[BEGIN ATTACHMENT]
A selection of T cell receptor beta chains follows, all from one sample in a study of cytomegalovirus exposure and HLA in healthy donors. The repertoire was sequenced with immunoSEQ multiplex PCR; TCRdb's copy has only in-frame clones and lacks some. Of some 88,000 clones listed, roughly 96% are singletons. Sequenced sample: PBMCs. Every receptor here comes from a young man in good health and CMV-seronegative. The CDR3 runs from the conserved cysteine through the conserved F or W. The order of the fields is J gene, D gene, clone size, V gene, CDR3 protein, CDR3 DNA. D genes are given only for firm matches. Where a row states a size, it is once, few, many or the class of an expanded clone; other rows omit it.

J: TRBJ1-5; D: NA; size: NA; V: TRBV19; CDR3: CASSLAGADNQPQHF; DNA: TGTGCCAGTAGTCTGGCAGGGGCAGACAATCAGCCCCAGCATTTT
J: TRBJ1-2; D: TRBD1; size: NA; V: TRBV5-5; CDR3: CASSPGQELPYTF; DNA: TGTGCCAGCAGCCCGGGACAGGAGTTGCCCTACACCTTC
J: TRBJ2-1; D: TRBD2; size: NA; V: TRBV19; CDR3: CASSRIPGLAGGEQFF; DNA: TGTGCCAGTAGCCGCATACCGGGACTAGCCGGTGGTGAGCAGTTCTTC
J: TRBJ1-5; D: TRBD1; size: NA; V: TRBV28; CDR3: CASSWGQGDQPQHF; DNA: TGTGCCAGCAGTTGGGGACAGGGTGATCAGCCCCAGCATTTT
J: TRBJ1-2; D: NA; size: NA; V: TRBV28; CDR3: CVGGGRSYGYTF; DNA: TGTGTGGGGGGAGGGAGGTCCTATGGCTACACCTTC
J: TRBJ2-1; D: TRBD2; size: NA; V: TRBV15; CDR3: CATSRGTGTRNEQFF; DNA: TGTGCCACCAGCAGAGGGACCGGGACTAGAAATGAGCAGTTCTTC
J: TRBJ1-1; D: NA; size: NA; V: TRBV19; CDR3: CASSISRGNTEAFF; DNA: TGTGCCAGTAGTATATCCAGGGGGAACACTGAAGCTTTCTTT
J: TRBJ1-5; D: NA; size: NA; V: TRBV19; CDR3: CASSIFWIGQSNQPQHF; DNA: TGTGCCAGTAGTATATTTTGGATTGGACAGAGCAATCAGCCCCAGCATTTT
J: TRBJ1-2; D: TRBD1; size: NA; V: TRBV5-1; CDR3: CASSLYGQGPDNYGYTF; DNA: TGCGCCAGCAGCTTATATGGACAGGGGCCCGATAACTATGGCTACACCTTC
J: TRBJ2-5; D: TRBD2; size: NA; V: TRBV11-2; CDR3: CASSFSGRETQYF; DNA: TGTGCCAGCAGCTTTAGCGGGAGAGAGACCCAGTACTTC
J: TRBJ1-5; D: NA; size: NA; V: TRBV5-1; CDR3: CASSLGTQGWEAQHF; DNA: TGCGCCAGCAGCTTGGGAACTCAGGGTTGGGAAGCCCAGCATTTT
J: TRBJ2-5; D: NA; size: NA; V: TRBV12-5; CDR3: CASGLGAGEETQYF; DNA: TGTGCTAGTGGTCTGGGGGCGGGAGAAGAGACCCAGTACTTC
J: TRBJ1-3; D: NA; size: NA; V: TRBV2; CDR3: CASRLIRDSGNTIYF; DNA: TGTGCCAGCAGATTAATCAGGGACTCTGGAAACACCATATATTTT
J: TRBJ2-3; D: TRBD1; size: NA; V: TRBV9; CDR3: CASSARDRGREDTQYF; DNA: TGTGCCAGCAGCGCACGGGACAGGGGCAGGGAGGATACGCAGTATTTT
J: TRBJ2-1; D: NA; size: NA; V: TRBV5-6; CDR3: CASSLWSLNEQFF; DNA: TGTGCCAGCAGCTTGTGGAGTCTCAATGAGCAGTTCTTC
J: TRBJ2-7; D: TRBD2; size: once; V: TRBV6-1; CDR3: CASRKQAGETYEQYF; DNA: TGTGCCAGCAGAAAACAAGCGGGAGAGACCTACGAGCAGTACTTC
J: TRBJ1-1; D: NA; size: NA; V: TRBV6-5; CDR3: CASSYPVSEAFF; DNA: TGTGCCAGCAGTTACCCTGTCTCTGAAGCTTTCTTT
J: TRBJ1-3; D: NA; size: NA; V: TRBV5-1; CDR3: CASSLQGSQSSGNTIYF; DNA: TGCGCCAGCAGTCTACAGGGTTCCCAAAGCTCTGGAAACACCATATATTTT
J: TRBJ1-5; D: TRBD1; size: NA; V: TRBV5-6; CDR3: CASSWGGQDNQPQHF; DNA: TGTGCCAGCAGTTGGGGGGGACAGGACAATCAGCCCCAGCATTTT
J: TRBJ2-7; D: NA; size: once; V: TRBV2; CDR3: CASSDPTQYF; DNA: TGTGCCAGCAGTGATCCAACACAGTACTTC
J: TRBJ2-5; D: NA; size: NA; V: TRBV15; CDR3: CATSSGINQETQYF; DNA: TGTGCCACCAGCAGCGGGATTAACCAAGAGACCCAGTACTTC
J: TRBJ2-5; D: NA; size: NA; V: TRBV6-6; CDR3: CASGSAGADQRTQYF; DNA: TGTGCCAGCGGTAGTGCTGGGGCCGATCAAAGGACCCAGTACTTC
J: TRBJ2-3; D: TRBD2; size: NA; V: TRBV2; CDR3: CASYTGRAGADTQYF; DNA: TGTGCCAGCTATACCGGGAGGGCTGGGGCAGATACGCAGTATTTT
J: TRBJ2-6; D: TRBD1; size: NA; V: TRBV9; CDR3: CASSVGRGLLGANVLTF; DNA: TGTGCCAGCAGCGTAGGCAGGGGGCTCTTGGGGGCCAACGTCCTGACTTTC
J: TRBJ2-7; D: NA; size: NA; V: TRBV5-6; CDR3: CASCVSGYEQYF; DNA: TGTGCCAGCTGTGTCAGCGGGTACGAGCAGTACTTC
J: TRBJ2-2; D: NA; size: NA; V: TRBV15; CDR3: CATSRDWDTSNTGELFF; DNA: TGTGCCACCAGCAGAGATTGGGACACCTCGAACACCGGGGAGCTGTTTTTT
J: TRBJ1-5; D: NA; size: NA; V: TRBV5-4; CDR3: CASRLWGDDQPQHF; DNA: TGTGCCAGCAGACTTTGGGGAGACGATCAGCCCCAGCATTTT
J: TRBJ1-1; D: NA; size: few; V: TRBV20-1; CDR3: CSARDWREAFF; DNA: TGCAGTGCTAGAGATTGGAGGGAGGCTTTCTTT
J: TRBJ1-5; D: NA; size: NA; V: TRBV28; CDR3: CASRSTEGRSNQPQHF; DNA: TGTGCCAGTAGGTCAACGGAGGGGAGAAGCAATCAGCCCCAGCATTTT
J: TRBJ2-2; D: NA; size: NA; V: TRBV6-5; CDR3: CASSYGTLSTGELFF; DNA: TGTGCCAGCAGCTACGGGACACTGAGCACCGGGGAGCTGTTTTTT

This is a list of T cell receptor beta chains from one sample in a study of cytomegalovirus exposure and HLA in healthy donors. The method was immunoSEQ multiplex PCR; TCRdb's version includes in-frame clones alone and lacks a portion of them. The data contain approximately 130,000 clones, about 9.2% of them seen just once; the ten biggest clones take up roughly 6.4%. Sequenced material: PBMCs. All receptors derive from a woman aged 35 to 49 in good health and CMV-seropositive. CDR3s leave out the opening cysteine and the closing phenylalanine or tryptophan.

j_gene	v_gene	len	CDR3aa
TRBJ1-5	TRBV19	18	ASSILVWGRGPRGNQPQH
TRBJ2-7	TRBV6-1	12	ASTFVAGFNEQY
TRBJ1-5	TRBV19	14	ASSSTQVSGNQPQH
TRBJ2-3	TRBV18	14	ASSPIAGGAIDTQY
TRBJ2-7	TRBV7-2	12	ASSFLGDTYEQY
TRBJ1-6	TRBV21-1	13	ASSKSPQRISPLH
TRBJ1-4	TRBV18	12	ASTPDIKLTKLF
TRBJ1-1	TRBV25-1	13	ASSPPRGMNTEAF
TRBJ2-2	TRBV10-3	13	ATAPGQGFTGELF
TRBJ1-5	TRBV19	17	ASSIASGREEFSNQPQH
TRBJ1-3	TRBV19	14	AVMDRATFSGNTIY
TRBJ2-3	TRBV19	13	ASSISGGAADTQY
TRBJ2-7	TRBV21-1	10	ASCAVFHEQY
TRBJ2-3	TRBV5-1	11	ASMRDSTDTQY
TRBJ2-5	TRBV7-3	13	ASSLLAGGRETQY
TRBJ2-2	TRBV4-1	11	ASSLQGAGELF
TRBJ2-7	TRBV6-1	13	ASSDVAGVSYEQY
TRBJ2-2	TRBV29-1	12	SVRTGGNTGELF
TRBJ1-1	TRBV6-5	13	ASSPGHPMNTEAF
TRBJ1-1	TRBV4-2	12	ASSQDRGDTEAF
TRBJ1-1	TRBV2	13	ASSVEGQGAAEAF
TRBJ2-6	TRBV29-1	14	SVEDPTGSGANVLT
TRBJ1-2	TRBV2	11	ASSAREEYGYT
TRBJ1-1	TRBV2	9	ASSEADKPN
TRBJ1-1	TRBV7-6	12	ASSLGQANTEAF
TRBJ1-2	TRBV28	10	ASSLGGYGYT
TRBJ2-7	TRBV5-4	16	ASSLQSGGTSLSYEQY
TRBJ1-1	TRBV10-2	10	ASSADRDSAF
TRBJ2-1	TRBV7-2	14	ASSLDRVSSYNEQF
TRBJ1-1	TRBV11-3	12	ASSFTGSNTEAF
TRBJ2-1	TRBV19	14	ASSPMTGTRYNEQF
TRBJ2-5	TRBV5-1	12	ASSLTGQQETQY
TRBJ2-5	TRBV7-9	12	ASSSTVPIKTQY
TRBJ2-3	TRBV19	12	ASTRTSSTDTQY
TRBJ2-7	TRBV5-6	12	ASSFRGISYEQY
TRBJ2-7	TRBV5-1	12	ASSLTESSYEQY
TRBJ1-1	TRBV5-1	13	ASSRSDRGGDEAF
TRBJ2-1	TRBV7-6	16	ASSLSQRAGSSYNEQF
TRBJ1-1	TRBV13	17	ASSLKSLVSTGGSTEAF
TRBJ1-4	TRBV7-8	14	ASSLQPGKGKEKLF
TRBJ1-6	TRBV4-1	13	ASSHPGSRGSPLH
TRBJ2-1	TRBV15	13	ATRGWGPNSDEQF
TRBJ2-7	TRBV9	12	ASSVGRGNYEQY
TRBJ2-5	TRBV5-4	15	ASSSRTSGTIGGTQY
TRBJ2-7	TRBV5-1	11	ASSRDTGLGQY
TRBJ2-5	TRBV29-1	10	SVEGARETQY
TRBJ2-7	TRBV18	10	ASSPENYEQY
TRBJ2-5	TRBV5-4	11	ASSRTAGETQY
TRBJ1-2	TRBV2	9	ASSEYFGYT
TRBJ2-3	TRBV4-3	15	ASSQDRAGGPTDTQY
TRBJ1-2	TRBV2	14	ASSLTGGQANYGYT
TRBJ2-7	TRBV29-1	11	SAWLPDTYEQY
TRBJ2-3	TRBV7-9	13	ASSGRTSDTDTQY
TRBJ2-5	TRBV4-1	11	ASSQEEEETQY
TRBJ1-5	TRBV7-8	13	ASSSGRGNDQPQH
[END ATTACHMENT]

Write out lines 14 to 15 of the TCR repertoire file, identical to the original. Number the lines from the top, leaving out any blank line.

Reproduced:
J: TRBJ1-3; D: NA; size: NA; V: TRBV2; CDR3: CASRLIRDSGNTIYF; DNA: TGTGCCAGCAGATTAATCAGGGACTCTGGAAACACCATATATTTT
J: TRBJ2-3; D: TRBD1; size: NA; V: TRBV9; CDR3: CASSARDRGREDTQYF; DNA: TGTGCCAGCAGCGCACGGGACAGGGGCAGGGAGGATACGCAGTATTTT